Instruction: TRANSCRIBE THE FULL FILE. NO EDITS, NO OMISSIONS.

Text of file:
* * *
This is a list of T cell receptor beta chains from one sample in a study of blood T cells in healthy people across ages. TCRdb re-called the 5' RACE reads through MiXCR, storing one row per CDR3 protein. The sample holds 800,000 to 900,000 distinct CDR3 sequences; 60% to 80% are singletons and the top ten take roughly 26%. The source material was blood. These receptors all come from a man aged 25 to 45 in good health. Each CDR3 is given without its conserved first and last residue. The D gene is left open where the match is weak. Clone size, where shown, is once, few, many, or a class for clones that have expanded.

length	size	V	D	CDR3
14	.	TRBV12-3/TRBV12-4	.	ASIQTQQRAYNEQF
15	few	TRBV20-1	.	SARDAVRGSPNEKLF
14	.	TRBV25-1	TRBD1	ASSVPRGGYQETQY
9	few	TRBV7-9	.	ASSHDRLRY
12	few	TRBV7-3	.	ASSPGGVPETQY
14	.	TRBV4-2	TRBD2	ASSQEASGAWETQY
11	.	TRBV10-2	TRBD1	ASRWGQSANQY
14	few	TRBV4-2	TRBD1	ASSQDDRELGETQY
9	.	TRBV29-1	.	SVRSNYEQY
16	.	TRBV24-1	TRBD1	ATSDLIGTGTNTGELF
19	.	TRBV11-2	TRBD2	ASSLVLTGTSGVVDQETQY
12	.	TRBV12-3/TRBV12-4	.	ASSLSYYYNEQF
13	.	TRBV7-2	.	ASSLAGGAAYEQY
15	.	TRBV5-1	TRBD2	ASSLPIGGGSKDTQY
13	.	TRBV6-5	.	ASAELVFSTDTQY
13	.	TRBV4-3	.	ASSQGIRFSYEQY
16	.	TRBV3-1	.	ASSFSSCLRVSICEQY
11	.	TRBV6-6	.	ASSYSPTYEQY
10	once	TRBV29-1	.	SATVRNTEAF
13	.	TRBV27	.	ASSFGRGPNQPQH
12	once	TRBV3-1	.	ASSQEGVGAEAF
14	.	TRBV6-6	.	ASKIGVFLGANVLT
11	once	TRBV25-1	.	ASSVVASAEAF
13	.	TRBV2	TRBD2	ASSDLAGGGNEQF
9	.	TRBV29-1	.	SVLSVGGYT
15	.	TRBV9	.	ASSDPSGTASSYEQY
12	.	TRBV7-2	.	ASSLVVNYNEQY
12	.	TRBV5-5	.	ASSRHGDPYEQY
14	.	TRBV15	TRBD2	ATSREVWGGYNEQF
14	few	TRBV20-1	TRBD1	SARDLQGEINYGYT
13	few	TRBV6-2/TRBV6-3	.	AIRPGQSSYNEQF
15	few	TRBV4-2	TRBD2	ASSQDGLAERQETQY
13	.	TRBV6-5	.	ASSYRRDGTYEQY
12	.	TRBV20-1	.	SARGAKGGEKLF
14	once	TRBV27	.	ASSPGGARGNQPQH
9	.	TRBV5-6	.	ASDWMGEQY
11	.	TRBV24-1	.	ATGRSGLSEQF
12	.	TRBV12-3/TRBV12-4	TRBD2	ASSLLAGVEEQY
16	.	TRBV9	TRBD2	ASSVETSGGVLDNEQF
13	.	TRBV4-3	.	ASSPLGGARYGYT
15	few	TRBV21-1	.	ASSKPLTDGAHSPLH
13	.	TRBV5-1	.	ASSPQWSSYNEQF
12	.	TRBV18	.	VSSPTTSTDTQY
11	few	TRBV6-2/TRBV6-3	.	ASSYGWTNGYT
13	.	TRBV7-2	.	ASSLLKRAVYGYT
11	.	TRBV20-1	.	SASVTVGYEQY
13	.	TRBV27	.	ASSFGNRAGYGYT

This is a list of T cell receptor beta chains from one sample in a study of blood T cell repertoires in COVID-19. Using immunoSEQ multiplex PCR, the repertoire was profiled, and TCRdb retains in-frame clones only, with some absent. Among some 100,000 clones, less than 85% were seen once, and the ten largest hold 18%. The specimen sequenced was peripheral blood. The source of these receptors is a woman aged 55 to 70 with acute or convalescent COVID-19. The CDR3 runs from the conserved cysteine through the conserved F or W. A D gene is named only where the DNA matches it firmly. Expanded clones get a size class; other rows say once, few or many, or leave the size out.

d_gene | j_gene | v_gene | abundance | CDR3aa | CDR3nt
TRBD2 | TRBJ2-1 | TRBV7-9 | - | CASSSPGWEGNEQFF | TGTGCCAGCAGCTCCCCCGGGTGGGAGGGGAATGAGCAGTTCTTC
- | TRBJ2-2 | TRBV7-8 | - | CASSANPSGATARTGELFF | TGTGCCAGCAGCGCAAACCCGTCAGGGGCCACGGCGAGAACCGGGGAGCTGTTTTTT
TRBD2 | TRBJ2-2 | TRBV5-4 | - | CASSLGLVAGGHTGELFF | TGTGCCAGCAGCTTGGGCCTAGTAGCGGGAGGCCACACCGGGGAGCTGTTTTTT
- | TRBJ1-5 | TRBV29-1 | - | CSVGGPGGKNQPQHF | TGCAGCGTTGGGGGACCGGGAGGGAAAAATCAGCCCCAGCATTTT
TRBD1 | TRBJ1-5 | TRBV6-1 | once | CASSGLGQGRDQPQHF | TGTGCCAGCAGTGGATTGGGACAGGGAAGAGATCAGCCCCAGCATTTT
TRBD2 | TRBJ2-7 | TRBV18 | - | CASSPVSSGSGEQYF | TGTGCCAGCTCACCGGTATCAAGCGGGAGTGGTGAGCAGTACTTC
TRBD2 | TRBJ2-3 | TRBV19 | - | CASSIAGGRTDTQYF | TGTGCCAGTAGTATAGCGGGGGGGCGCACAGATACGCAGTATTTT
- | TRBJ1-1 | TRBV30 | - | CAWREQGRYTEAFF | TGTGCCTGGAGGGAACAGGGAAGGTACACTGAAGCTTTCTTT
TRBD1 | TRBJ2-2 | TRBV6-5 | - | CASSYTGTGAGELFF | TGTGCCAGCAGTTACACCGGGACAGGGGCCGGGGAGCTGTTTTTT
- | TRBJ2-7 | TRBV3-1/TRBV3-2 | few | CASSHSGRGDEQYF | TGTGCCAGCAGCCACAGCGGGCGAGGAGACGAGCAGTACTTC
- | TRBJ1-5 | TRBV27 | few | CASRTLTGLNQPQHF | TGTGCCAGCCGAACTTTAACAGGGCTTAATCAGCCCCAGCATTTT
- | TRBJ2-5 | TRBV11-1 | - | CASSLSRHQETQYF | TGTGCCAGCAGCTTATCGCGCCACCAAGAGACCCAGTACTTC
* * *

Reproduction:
This is a list of T cell receptor beta chains from one sample in a study of blood T cells in healthy people across ages. TCRdb re-called the 5' RACE reads through MiXCR, storing one row per CDR3 protein. The sample holds 800,000 to 900,000 distinct CDR3 sequences; 60% to 80% are singletons and the top ten take roughly 26%. The source material was blood. These receptors all come from a man aged 25 to 45 in good health. Each CDR3 is given without its conserved first and last residue. The D gene is left open where the match is weak. Clone size, where shown, is once, few, many, or a class for clones that have expanded.

length	size	V	D	CDR3
14	.	TRBV12-3/TRBV12-4	.	ASIQTQQRAYNEQF
15	few	TRBV20-1	.	SARDAVRGSPNEKLF
14	.	TRBV25-1	TRBD1	ASSVPRGGYQETQY
9	few	TRBV7-9	.	ASSHDRLRY
12	few	TRBV7-3	.	ASSPGGVPETQY
14	.	TRBV4-2	TRBD2	ASSQEASGAWETQY
11	.	TRBV10-2	TRBD1	ASRWGQSANQY
14	few	TRBV4-2	TRBD1	ASSQDDRELGETQY
9	.	TRBV29-1	.	SVRSNYEQY
16	.	TRBV24-1	TRBD1	ATSDLIGTGTNTGELF
19	.	TRBV11-2	TRBD2	ASSLVLTGTSGVVDQETQY
12	.	TRBV12-3/TRBV12-4	.	ASSLSYYYNEQF
13	.	TRBV7-2	.	ASSLAGGAAYEQY
15	.	TRBV5-1	TRBD2	ASSLPIGGGSKDTQY
13	.	TRBV6-5	.	ASAELVFSTDTQY
13	.	TRBV4-3	.	ASSQGIRFSYEQY
16	.	TRBV3-1	.	ASSFSSCLRVSICEQY
11	.	TRBV6-6	.	ASSYSPTYEQY
10	once	TRBV29-1	.	SATVRNTEAF
13	.	TRBV27	.	ASSFGRGPNQPQH
12	once	TRBV3-1	.	ASSQEGVGAEAF
14	.	TRBV6-6	.	ASKIGVFLGANVLT
11	once	TRBV25-1	.	ASSVVASAEAF
13	.	TRBV2	TRBD2	ASSDLAGGGNEQF
9	.	TRBV29-1	.	SVLSVGGYT
15	.	TRBV9	.	ASSDPSGTASSYEQY
12	.	TRBV7-2	.	ASSLVVNYNEQY
12	.	TRBV5-5	.	ASSRHGDPYEQY
14	.	TRBV15	TRBD2	ATSREVWGGYNEQF
14	few	TRBV20-1	TRBD1	SARDLQGEINYGYT
13	few	TRBV6-2/TRBV6-3	.	AIRPGQSSYNEQF
15	few	TRBV4-2	TRBD2	ASSQDGLAERQETQY
13	.	TRBV6-5	.	ASSYRRDGTYEQY
12	.	TRBV20-1	.	SARGAKGGEKLF
14	once	TRBV27	.	ASSPGGARGNQPQH
9	.	TRBV5-6	.	ASDWMGEQY
11	.	TRBV24-1	.	ATGRSGLSEQF
12	.	TRBV12-3/TRBV12-4	TRBD2	ASSLLAGVEEQY
16	.	TRBV9	TRBD2	ASSVETSGGVLDNEQF
13	.	TRBV4-3	.	ASSPLGGARYGYT
15	few	TRBV21-1	.	ASSKPLTDGAHSPLH
13	.	TRBV5-1	.	ASSPQWSSYNEQF
12	.	TRBV18	.	VSSPTTSTDTQY
11	few	TRBV6-2/TRBV6-3	.	ASSYGWTNGYT
13	.	TRBV7-2	.	ASSLLKRAVYGYT
11	.	TRBV20-1	.	SASVTVGYEQY
13	.	TRBV27	.	ASSFGNRAGYGYT

This is a list of T cell receptor beta chains from one sample in a study of blood T cell repertoires in COVID-19. Using immunoSEQ multiplex PCR, the repertoire was profiled, and TCRdb retains in-frame clones only, with some absent. Among some 100,000 clones, less than 85% were seen once, and the ten largest hold 18%. The specimen sequenced was peripheral blood. The source of these receptors is a woman aged 55 to 70 with acute or convalescent COVID-19. The CDR3 runs from the conserved cysteine through the conserved F or W. A D gene is named only where the DNA matches it firmly. Expanded clones get a size class; other rows say once, few or many, or leave the size out.

d_gene | j_gene | v_gene | abundance | CDR3aa | CDR3nt
TRBD2 | TRBJ2-1 | TRBV7-9 | - | CASSSPGWEGNEQFF | TGTGCCAGCAGCTCCCCCGGGTGGGAGGGGAATGAGCAGTTCTTC
- | TRBJ2-2 | TRBV7-8 | - | CASSANPSGATARTGELFF | TGTGCCAGCAGCGCAAACCCGTCAGGGGCCACGGCGAGAACCGGGGAGCTGTTTTTT
TRBD2 | TRBJ2-2 | TRBV5-4 | - | CASSLGLVAGGHTGELFF | TGTGCCAGCAGCTTGGGCCTAGTAGCGGGAGGCCACACCGGGGAGCTGTTTTTT
- | TRBJ1-5 | TRBV29-1 | - | CSVGGPGGKNQPQHF | TGCAGCGTTGGGGGACCGGGAGGGAAAAATCAGCCCCAGCATTTT
TRBD1 | TRBJ1-5 | TRBV6-1 | once | CASSGLGQGRDQPQHF | TGTGCCAGCAGTGGATTGGGACAGGGAAGAGATCAGCCCCAGCATTTT
TRBD2 | TRBJ2-7 | TRBV18 | - | CASSPVSSGSGEQYF | TGTGCCAGCTCACCGGTATCAAGCGGGAGTGGTGAGCAGTACTTC
TRBD2 | TRBJ2-3 | TRBV19 | - | CASSIAGGRTDTQYF | TGTGCCAGTAGTATAGCGGGGGGGCGCACAGATACGCAGTATTTT
- | TRBJ1-1 | TRBV30 | - | CAWREQGRYTEAFF | TGTGCCTGGAGGGAACAGGGAAGGTACACTGAAGCTTTCTTT
TRBD1 | TRBJ2-2 | TRBV6-5 | - | CASSYTGTGAGELFF | TGTGCCAGCAGTTACACCGGGACAGGGGCCGGGGAGCTGTTTTTT
- | TRBJ2-7 | TRBV3-1/TRBV3-2 | few | CASSHSGRGDEQYF | TGTGCCAGCAGCCACAGCGGGCGAGGAGACGAGCAGTACTTC
- | TRBJ1-5 | TRBV27 | few | CASRTLTGLNQPQHF | TGTGCCAGCCGAACTTTAACAGGGCTTAATCAGCCCCAGCATTTT
- | TRBJ2-5 | TRBV11-1 | - | CASSLSRHQETQYF | TGTGCCAGCAGCTTATCGCGCCACCAAGAGACCCAGTACTTC